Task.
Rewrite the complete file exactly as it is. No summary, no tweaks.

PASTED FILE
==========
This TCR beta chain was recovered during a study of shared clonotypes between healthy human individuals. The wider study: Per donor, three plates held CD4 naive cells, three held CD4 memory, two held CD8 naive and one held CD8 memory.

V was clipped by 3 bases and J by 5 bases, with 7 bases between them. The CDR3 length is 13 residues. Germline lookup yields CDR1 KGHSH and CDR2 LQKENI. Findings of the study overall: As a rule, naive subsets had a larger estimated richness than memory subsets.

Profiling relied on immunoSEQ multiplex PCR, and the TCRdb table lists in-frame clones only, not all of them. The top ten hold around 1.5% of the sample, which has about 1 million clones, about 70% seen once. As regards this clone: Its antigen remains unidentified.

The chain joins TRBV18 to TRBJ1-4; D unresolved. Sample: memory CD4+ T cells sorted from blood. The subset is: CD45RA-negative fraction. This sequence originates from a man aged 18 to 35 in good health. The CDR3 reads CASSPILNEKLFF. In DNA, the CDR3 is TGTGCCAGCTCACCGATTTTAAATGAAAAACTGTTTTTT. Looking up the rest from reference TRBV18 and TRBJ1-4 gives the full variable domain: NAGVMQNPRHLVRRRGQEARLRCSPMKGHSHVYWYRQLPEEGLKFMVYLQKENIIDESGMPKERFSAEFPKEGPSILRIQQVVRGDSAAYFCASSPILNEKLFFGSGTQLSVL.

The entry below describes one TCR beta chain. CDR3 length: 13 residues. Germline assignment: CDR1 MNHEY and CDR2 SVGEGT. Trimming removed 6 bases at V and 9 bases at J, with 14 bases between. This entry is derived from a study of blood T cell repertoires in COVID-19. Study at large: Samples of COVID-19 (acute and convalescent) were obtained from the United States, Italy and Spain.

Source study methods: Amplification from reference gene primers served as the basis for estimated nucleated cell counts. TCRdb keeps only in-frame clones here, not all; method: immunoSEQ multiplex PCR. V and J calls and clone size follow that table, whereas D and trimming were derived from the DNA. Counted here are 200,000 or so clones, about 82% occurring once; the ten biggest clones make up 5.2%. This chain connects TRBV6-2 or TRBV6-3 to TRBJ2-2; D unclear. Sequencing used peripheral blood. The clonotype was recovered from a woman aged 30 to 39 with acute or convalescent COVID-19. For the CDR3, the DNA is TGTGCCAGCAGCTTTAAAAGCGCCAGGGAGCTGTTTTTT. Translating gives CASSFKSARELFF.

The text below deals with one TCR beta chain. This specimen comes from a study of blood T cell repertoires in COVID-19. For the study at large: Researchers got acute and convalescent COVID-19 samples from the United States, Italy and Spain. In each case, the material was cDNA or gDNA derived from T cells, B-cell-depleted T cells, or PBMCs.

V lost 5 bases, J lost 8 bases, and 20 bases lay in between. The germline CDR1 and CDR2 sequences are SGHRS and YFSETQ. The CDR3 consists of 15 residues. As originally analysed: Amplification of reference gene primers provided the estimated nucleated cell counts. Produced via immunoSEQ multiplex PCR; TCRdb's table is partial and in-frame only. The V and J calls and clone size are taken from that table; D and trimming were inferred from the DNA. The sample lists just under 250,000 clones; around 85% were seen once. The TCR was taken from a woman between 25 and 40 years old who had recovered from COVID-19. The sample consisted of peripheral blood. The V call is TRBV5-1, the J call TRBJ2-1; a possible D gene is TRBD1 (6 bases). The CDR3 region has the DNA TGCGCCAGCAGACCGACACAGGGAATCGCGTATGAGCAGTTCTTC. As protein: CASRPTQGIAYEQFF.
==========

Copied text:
This TCR beta chain was recovered during a study of shared clonotypes between healthy human individuals. The wider study: Per donor, three plates held CD4 naive cells, three held CD4 memory, two held CD8 naive and one held CD8 memory.

V was clipped by 3 bases and J by 5 bases, with 7 bases between them. The CDR3 length is 13 residues. Germline lookup yields CDR1 KGHSH and CDR2 LQKENI. Findings of the study overall: As a rule, naive subsets had a larger estimated richness than memory subsets.

Profiling relied on immunoSEQ multiplex PCR, and the TCRdb table lists in-frame clones only, not all of them. The top ten hold around 1.5% of the sample, which has about 1 million clones, about 70% seen once. As regards this clone: Its antigen remains unidentified.

The chain joins TRBV18 to TRBJ1-4; D unresolved. Sample: memory CD4+ T cells sorted from blood. The subset is: CD45RA-negative fraction. This sequence originates from a man aged 18 to 35 in good health. The CDR3 reads CASSPILNEKLFF. In DNA, the CDR3 is TGTGCCAGCTCACCGATTTTAAATGAAAAACTGTTTTTT. Looking up the rest from reference TRBV18 and TRBJ1-4 gives the full variable domain: NAGVMQNPRHLVRRRGQEARLRCSPMKGHSHVYWYRQLPEEGLKFMVYLQKENIIDESGMPKERFSAEFPKEGPSILRIQQVVRGDSAAYFCASSPILNEKLFFGSGTQLSVL.

The entry below describes one TCR beta chain. CDR3 length: 13 residues. Germline assignment: CDR1 MNHEY and CDR2 SVGEGT. Trimming removed 6 bases at V and 9 bases at J, with 14 bases between. This entry is derived from a study of blood T cell repertoires in COVID-19. Study at large: Samples of COVID-19 (acute and convalescent) were obtained from the United States, Italy and Spain.

Source study methods: Amplification from reference gene primers served as the basis for estimated nucleated cell counts. TCRdb keeps only in-frame clones here, not all; method: immunoSEQ multiplex PCR. V and J calls and clone size follow that table, whereas D and trimming were derived from the DNA. Counted here are 200,000 or so clones, about 82% occurring once; the ten biggest clones make up 5.2%. This chain connects TRBV6-2 or TRBV6-3 to TRBJ2-2; D unclear. Sequencing used peripheral blood. The clonotype was recovered from a woman aged 30 to 39 with acute or convalescent COVID-19. For the CDR3, the DNA is TGTGCCAGCAGCTTTAAAAGCGCCAGGGAGCTGTTTTTT. Translating gives CASSFKSARELFF.

The text below deals with one TCR beta chain. This specimen comes from a study of blood T cell repertoires in COVID-19. For the study at large: Researchers got acute and convalescent COVID-19 samples from the United States, Italy and Spain. In each case, the material was cDNA or gDNA derived from T cells, B-cell-depleted T cells, or PBMCs.

V lost 5 bases, J lost 8 bases, and 20 bases lay in between. The germline CDR1 and CDR2 sequences are SGHRS and YFSETQ. The CDR3 consists of 15 residues. As originally analysed: Amplification of reference gene primers provided the estimated nucleated cell counts. Produced via immunoSEQ multiplex PCR; TCRdb's table is partial and in-frame only. The V and J calls and clone size are taken from that table; D and trimming were inferred from the DNA. The sample lists just under 250,000 clones; around 85% were seen once. The TCR was taken from a woman between 25 and 40 years old who had recovered from COVID-19. The sample consisted of peripheral blood. The V call is TRBV5-1, the J call TRBJ2-1; a possible D gene is TRBD1 (6 bases). The CDR3 region has the DNA TGCGCCAGCAGACCGACACAGGGAATCGCGTATGAGCAGTTCTTC. As protein: CASRPTQGIAYEQFF.